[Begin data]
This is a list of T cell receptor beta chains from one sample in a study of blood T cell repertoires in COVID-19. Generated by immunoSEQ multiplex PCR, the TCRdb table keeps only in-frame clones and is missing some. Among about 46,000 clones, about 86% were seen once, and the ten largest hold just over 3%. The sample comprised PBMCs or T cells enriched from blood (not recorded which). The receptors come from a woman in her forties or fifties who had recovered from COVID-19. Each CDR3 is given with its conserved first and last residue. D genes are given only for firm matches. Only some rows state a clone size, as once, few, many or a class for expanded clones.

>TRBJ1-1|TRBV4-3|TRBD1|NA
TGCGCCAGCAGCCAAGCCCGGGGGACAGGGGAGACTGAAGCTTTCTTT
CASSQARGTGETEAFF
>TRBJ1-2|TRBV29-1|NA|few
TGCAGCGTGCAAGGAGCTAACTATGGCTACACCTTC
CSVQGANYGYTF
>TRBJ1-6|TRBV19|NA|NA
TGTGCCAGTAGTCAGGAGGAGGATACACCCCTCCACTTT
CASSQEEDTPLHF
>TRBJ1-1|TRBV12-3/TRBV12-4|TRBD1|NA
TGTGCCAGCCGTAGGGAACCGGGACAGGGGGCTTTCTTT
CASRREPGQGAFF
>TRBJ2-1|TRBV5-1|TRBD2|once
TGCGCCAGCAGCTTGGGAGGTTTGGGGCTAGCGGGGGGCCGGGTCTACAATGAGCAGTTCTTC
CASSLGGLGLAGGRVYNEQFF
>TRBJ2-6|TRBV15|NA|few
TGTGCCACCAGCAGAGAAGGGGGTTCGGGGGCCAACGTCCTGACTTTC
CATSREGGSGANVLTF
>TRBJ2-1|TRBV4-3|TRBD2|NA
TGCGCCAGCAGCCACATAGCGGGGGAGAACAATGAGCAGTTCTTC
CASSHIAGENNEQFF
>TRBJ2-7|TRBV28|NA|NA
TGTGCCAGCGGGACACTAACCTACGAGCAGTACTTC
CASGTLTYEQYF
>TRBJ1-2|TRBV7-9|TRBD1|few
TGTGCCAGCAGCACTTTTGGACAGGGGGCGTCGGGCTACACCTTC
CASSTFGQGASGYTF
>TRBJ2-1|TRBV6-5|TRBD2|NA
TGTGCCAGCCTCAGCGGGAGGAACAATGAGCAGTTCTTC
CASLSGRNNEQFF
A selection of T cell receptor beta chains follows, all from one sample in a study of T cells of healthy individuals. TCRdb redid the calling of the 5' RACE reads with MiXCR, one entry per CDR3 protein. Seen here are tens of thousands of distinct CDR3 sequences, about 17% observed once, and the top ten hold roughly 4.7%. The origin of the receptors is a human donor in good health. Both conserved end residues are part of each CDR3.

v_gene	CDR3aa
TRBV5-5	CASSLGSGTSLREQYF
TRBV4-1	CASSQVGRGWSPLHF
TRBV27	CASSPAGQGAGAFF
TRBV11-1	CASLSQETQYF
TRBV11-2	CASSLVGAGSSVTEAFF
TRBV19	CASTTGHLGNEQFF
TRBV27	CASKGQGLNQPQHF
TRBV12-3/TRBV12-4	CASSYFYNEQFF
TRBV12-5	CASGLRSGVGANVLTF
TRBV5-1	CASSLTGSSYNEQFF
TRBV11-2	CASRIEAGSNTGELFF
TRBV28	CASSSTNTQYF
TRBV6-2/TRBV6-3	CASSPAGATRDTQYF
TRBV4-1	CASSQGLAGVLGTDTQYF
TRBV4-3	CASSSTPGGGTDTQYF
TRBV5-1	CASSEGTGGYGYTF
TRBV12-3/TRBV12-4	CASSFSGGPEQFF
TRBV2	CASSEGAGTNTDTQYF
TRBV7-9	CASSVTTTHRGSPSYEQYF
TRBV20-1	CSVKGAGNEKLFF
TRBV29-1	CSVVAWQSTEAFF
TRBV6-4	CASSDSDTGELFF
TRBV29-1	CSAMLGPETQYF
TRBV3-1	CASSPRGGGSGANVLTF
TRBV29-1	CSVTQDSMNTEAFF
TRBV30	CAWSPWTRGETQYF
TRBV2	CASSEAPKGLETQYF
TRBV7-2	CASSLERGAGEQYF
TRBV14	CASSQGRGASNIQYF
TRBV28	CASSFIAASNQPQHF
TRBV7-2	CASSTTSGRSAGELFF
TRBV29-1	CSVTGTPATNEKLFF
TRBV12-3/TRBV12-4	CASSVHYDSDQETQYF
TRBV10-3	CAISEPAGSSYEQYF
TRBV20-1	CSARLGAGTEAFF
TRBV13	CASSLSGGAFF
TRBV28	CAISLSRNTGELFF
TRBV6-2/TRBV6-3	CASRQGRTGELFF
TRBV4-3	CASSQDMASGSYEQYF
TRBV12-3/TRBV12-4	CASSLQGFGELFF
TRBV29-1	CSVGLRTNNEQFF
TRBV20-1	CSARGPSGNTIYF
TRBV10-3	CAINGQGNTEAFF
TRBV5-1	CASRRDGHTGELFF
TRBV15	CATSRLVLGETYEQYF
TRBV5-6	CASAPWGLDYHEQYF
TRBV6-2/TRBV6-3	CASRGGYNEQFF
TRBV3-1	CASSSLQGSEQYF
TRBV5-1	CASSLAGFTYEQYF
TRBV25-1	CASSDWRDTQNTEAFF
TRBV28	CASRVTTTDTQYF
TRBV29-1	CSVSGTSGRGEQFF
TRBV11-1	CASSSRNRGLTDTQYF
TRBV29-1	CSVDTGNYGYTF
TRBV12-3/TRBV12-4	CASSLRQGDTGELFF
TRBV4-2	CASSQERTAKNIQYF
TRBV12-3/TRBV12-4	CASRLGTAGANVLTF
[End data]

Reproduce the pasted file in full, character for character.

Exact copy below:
This is a list of T cell receptor beta chains from one sample in a study of blood T cell repertoires in COVID-19. Generated by immunoSEQ multiplex PCR, the TCRdb table keeps only in-frame clones and is missing some. Among about 46,000 clones, about 86% were seen once, and the ten largest hold just over 3%. The sample comprised PBMCs or T cells enriched from blood (not recorded which). The receptors come from a woman in her forties or fifties who had recovered from COVID-19. Each CDR3 is given with its conserved first and last residue. D genes are given only for firm matches. Only some rows state a clone size, as once, few, many or a class for expanded clones.

>TRBJ1-1|TRBV4-3|TRBD1|NA
TGCGCCAGCAGCCAAGCCCGGGGGACAGGGGAGACTGAAGCTTTCTTT
CASSQARGTGETEAFF
>TRBJ1-2|TRBV29-1|NA|few
TGCAGCGTGCAAGGAGCTAACTATGGCTACACCTTC
CSVQGANYGYTF
>TRBJ1-6|TRBV19|NA|NA
TGTGCCAGTAGTCAGGAGGAGGATACACCCCTCCACTTT
CASSQEEDTPLHF
>TRBJ1-1|TRBV12-3/TRBV12-4|TRBD1|NA
TGTGCCAGCCGTAGGGAACCGGGACAGGGGGCTTTCTTT
CASRREPGQGAFF
>TRBJ2-1|TRBV5-1|TRBD2|once
TGCGCCAGCAGCTTGGGAGGTTTGGGGCTAGCGGGGGGCCGGGTCTACAATGAGCAGTTCTTC
CASSLGGLGLAGGRVYNEQFF
>TRBJ2-6|TRBV15|NA|few
TGTGCCACCAGCAGAGAAGGGGGTTCGGGGGCCAACGTCCTGACTTTC
CATSREGGSGANVLTF
>TRBJ2-1|TRBV4-3|TRBD2|NA
TGCGCCAGCAGCCACATAGCGGGGGAGAACAATGAGCAGTTCTTC
CASSHIAGENNEQFF
>TRBJ2-7|TRBV28|NA|NA
TGTGCCAGCGGGACACTAACCTACGAGCAGTACTTC
CASGTLTYEQYF
>TRBJ1-2|TRBV7-9|TRBD1|few
TGTGCCAGCAGCACTTTTGGACAGGGGGCGTCGGGCTACACCTTC
CASSTFGQGASGYTF
>TRBJ2-1|TRBV6-5|TRBD2|NA
TGTGCCAGCCTCAGCGGGAGGAACAATGAGCAGTTCTTC
CASLSGRNNEQFF
A selection of T cell receptor beta chains follows, all from one sample in a study of T cells of healthy individuals. TCRdb redid the calling of the 5' RACE reads with MiXCR, one entry per CDR3 protein. Seen here are tens of thousands of distinct CDR3 sequences, about 17% observed once, and the top ten hold roughly 4.7%. The origin of the receptors is a human donor in good health. Both conserved end residues are part of each CDR3.

v_gene	CDR3aa
TRBV5-5	CASSLGSGTSLREQYF
TRBV4-1	CASSQVGRGWSPLHF
TRBV27	CASSPAGQGAGAFF
TRBV11-1	CASLSQETQYF
TRBV11-2	CASSLVGAGSSVTEAFF
TRBV19	CASTTGHLGNEQFF
TRBV27	CASKGQGLNQPQHF
TRBV12-3/TRBV12-4	CASSYFYNEQFF
TRBV12-5	CASGLRSGVGANVLTF
TRBV5-1	CASSLTGSSYNEQFF
TRBV11-2	CASRIEAGSNTGELFF
TRBV28	CASSSTNTQYF
TRBV6-2/TRBV6-3	CASSPAGATRDTQYF
TRBV4-1	CASSQGLAGVLGTDTQYF
TRBV4-3	CASSSTPGGGTDTQYF
TRBV5-1	CASSEGTGGYGYTF
TRBV12-3/TRBV12-4	CASSFSGGPEQFF
TRBV2	CASSEGAGTNTDTQYF
TRBV7-9	CASSVTTTHRGSPSYEQYF
TRBV20-1	CSVKGAGNEKLFF
TRBV29-1	CSVVAWQSTEAFF
TRBV6-4	CASSDSDTGELFF
TRBV29-1	CSAMLGPETQYF
TRBV3-1	CASSPRGGGSGANVLTF
TRBV29-1	CSVTQDSMNTEAFF
TRBV30	CAWSPWTRGETQYF
TRBV2	CASSEAPKGLETQYF
TRBV7-2	CASSLERGAGEQYF
TRBV14	CASSQGRGASNIQYF
TRBV28	CASSFIAASNQPQHF
TRBV7-2	CASSTTSGRSAGELFF
TRBV29-1	CSVTGTPATNEKLFF
TRBV12-3/TRBV12-4	CASSVHYDSDQETQYF
TRBV10-3	CAISEPAGSSYEQYF
TRBV20-1	CSARLGAGTEAFF
TRBV13	CASSLSGGAFF
TRBV28	CAISLSRNTGELFF
TRBV6-2/TRBV6-3	CASRQGRTGELFF
TRBV4-3	CASSQDMASGSYEQYF
TRBV12-3/TRBV12-4	CASSLQGFGELFF
TRBV29-1	CSVGLRTNNEQFF
TRBV20-1	CSARGPSGNTIYF
TRBV10-3	CAINGQGNTEAFF
TRBV5-1	CASRRDGHTGELFF
TRBV15	CATSRLVLGETYEQYF
TRBV5-6	CASAPWGLDYHEQYF
TRBV6-2/TRBV6-3	CASRGGYNEQFF
TRBV3-1	CASSSLQGSEQYF
TRBV5-1	CASSLAGFTYEQYF
TRBV25-1	CASSDWRDTQNTEAFF
TRBV28	CASRVTTTDTQYF
TRBV29-1	CSVSGTSGRGEQFF
TRBV11-1	CASSSRNRGLTDTQYF
TRBV29-1	CSVDTGNYGYTF
TRBV12-3/TRBV12-4	CASSLRQGDTGELFF
TRBV4-2	CASSQERTAKNIQYF
TRBV12-3/TRBV12-4	CASRLGTAGANVLTF